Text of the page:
One or more spray nozzles 40 within the process chamber 15 direct a spray mixture of ozone and liquid onto the surfaces of the workpiece 20. The nozzles 40 preferably direct a spray of liquid to the underside of the workpiece 20. However, the spray may be directed alternatively, or in addition, to the upper surface of the workpiece 20. The liquid may also be applied in other ways besides spraying, such as flowing, bulk deposition, immersion, condensation, etc, without the use of nozzles. The workpieces 20 may also be processed while in a vertical or near vertical orientation, as shown in
The process liquid and ozone may be supplied to the nozzles 40 by a single fluid line carrying ozone mixed with the liquid, or multiple lines can be used. A reservoir 45 or tank holds the liquid. The reservoir 45 is connected to the input of a pump 55. The pump 55 provides the liquid under pressure along a fluid flow path 60, for supply to the nozzles 40. While use of a reservoir is preferred, any liquid source may be used, including a pipeline.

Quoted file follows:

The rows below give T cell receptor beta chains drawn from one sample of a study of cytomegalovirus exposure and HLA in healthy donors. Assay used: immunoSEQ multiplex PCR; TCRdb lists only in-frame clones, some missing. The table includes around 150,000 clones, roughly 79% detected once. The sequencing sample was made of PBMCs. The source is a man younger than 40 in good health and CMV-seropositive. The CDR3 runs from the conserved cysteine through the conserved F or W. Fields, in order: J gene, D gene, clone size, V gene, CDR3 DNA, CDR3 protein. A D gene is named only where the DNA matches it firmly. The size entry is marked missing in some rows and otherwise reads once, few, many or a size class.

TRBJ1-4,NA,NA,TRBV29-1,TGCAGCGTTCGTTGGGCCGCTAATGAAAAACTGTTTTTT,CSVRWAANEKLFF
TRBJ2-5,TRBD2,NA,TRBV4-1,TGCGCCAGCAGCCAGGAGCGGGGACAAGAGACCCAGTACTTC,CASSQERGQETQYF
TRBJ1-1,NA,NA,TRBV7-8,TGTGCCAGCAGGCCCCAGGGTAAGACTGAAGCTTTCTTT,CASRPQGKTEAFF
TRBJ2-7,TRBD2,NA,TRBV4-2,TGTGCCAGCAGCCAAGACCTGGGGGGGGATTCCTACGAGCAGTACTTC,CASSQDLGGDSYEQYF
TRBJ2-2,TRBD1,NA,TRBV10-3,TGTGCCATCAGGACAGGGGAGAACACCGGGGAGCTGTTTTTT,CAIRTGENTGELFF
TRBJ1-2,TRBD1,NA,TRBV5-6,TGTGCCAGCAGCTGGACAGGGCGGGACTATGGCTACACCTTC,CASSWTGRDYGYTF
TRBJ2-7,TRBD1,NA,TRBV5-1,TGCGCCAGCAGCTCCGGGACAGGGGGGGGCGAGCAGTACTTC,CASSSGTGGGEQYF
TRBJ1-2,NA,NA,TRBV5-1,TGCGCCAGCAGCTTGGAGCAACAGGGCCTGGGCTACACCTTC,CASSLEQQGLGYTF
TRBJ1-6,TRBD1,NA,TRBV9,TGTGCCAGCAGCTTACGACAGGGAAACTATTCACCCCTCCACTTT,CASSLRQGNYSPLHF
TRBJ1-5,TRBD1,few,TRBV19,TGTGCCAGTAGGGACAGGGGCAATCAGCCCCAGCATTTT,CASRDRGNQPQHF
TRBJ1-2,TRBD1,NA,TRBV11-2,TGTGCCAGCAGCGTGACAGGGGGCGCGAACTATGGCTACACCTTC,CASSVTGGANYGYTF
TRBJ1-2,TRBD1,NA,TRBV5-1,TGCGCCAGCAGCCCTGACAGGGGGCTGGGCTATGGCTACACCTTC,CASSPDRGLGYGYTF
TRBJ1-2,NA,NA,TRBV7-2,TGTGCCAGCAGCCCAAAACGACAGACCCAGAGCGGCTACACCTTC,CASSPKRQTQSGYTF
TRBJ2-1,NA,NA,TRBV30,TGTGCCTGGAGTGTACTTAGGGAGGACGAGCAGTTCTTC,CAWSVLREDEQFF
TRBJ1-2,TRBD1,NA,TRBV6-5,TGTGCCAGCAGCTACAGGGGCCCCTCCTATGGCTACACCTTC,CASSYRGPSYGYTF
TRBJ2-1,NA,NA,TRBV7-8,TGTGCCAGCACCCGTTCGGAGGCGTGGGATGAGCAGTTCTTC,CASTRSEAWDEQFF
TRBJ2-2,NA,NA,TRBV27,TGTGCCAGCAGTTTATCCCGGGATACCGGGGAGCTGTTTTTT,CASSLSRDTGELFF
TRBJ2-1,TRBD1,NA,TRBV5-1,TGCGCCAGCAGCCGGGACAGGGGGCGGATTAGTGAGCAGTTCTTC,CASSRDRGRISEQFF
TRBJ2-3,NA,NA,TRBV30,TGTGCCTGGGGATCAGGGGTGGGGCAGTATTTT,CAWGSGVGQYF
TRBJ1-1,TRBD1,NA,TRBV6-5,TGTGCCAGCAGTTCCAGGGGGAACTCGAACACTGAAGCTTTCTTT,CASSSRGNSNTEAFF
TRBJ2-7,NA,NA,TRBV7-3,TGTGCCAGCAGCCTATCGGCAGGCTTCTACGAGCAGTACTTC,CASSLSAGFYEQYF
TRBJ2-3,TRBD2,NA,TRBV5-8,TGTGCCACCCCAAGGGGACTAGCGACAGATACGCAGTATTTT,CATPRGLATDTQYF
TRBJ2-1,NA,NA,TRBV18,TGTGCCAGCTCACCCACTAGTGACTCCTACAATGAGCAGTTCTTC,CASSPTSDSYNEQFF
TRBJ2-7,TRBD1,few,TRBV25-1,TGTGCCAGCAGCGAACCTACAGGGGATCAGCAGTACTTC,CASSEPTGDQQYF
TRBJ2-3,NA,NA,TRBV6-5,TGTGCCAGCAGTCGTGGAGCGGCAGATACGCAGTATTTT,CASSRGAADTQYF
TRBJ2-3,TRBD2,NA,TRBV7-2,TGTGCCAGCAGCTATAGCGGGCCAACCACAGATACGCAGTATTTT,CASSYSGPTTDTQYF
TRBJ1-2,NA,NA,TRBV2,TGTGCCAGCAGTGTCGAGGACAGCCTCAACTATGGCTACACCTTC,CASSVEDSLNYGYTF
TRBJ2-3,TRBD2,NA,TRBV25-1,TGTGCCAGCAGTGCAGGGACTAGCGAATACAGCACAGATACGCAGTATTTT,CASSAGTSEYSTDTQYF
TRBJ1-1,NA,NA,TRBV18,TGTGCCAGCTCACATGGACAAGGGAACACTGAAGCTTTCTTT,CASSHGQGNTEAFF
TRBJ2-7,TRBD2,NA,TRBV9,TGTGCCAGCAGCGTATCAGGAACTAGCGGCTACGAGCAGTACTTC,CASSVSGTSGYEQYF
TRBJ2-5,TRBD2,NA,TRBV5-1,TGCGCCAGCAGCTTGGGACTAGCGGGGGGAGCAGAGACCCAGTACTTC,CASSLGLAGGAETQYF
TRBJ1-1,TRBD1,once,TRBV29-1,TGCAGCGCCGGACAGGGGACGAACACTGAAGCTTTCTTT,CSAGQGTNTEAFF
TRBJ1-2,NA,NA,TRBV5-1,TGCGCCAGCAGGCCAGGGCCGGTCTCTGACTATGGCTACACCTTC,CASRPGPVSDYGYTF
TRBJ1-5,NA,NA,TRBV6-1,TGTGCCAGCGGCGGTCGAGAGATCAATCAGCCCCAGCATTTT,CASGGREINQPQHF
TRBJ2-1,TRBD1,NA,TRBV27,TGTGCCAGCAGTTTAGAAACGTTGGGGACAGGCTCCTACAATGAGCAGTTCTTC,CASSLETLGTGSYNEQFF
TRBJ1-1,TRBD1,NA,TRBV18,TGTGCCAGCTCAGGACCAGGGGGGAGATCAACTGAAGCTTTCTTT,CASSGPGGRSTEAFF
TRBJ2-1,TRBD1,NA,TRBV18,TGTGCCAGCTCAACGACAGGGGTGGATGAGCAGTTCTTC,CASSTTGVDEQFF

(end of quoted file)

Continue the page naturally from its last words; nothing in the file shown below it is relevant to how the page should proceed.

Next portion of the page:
The liquid flow path 60 may optionally includes a filter 65 to filter out microscopic contaminants from the process liquid. The process liquid, still under pressure, is provided from the output of the filter 65 (if used) along fluid flow line 70. One or more heaters 50 in the liquid flow path heat the process liquid. An in-line heater, or a tank heater, or both, may be used, as shown in
Ozone is injected into the flow line 70. The ozone is generated by an ozone generator 72 and is supplied along an ozone supply line 80, under at least nominal pressure, to the fluid flow line 70. Optionally, the liquid, now injected with ozone, is supplied to the input of a mixer 90 that mixes the ozone and the process liquid. The mixer 90 may be static or active. From the mixer 90, the process liquid and ozone are provided to the nozzles 40. The nozzles spray the liquid onto the surface of the workpieces 20 and introduce ozone into the environment of the process chamber 15.